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Perfect Roast Chicken

CCSPRINGS Oct 22, 2011 04:36 PM

I am on a search for the absolute perfect roast chicken. I love the many ways I roast them but I seek something I have not yet perfected. This will take some time. A restaurant that is approx. 30 miles away came close. The bird was semi boneless, the skin was crisp and lightly coated with a few herbs, mostly rosemary. It was slightly salty, lemony, juicy and delicious. This has become a bit of a grail quest for me. i love the winter because cold weather is the right excuse to have the oven going. I am going to start with a fresh bird from the local poultry farm. I like to brine them before baking. Time to have my very own test kitchen. Any ideas?

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  1. greygarious RE: CCSPRINGS Oct 22, 2011 04:56 PM

    I very much doubt there is more to be said on the subject: http://www.chow.com/search?query=Perf...

    1 Reply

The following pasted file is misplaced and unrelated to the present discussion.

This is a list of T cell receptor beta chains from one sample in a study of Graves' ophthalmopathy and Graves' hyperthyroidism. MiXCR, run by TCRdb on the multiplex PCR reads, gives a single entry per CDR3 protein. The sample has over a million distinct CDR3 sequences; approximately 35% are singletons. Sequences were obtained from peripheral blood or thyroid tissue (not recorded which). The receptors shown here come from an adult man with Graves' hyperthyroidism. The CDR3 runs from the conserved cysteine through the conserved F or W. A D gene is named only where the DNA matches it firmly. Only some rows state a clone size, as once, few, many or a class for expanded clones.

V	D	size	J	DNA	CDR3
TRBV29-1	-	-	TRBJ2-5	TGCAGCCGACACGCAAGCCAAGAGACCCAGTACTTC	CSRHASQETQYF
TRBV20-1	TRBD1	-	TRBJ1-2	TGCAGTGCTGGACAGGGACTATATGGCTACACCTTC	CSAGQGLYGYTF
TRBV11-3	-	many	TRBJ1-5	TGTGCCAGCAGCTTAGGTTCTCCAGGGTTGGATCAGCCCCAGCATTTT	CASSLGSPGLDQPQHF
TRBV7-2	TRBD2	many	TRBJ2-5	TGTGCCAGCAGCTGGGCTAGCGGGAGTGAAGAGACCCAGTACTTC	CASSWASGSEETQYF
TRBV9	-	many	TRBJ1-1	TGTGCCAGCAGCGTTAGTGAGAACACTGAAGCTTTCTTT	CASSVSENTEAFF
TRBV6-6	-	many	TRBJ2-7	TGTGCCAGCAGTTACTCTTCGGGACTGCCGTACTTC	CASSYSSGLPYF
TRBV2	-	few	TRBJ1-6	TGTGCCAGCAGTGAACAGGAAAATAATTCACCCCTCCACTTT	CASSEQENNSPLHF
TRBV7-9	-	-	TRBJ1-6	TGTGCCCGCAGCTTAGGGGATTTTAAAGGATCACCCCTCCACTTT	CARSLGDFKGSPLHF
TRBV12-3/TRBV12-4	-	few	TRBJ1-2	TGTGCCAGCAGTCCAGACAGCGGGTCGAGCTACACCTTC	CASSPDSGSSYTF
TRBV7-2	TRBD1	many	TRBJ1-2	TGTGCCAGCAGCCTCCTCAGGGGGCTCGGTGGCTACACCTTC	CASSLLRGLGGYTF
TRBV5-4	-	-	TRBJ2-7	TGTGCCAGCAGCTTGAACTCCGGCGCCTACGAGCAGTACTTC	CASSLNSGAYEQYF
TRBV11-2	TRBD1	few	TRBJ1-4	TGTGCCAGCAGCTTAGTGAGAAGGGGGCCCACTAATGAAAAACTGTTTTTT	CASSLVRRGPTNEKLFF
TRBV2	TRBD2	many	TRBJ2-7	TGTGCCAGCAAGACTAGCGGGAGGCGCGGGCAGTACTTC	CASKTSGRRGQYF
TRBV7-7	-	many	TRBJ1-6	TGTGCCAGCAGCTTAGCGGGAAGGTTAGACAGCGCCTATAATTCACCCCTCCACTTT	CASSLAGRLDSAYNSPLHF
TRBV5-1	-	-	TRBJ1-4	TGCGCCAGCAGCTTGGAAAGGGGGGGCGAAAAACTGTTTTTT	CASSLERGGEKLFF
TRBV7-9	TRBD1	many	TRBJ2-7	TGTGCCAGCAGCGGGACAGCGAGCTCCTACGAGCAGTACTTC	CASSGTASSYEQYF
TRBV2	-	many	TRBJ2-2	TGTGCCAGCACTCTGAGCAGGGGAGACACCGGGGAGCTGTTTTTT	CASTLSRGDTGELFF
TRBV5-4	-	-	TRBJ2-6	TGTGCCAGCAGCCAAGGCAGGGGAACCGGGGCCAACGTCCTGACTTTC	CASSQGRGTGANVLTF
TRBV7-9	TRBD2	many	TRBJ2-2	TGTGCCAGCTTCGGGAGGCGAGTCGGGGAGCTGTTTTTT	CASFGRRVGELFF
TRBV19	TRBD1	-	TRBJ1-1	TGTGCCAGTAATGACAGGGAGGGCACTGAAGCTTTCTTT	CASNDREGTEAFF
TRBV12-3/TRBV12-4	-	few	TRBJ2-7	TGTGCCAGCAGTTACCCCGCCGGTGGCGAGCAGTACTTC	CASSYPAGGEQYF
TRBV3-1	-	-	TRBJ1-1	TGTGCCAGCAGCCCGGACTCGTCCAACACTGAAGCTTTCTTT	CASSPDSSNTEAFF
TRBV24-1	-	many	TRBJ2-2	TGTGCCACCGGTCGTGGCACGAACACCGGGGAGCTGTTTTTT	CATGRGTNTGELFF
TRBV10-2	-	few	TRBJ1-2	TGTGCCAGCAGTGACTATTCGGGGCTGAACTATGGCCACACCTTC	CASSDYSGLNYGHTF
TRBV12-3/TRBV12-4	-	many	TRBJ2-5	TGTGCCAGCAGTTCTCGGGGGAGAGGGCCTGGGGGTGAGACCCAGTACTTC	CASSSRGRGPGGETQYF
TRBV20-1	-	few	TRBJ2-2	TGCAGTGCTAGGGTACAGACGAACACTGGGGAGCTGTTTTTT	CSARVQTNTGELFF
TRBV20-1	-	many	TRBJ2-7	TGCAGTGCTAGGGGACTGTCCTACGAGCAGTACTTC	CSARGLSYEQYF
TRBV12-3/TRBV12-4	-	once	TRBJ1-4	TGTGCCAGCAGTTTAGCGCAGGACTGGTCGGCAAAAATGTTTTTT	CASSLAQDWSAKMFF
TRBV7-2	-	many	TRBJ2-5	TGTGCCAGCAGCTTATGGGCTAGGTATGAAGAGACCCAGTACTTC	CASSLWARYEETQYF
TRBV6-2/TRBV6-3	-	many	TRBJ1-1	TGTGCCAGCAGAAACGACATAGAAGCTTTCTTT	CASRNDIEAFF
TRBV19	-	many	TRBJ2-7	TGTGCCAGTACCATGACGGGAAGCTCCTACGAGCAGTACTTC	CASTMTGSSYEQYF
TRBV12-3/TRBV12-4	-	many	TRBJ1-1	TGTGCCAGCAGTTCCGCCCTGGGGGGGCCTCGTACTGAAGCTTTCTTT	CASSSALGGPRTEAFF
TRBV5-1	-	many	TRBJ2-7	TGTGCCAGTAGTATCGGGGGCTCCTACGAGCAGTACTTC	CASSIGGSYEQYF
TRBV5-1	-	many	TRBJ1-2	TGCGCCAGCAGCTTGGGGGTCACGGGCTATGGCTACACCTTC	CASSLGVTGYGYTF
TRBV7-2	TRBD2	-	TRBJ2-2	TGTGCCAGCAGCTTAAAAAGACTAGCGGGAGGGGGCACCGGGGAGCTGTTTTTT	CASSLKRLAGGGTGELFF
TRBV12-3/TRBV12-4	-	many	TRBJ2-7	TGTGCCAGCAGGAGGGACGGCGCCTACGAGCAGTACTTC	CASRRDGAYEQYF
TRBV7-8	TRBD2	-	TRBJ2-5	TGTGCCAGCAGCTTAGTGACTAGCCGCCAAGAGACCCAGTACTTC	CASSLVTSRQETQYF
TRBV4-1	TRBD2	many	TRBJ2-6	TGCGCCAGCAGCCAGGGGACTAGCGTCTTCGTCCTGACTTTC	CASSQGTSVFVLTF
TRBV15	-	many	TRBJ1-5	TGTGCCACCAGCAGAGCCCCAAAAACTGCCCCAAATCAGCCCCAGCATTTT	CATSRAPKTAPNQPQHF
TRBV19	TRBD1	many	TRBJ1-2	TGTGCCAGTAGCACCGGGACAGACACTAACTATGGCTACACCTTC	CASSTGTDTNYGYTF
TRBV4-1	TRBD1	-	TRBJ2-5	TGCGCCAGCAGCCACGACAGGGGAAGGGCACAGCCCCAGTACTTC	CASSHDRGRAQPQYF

1. re: greygarious
      CCSPRINGS RE: greygarious Oct 23, 2011 03:18 AM

      Yes, it is beating a dead horse. Kind of like writing another book about Tuscany. But the most simple dish can be the hardest to reproduce, for me anyway. I can see what I want, just cant touch it.

    2. mariacarmen RE: CCSPRINGS Oct 22, 2011 07:28 PM

      this is my favorite: http://www.epicurious.com/recipes/foo...

      you could probably add lemon at the end, to not disturb the heavenly crispy skin.

      1 Reply
      1. re: mariacarmen
        Erinmck RE: mariacarmen Oct 22, 2011 07:38 PM

        I *just* made this roast chicken/recipe tonight after searching for recommendations on chowhound. Turned out beautiful and was remarkably easy to make. Just used a large saute pan, salt, and pepper as the resume suggests.

      2. s
        stymie RE: CCSPRINGS Oct 22, 2011 08:58 PM

        Best I ever made or ate, I followed Julia Child's recipe to the T. Leftovers made the best sandwiches.

        1. s
          selfportrait93 RE: CCSPRINGS Oct 22, 2011 10:22 PM

          Try this


          1. jonoropeza RE: CCSPRINGS Oct 23, 2011 04:43 PM

            Whatever technique you end up using (I'm partial to Julia's myself), I've found the two most important factors in making a perfect roast chicken are thoroughly drying the chicken, and letting the chicken come to room temperature before roasting.

            (the usual caveats about room temp meat / food safety apply; I've done probably 100 chickens in the last 15 years and have never gotten sick, nonetheless don't call me if *you* do :) )

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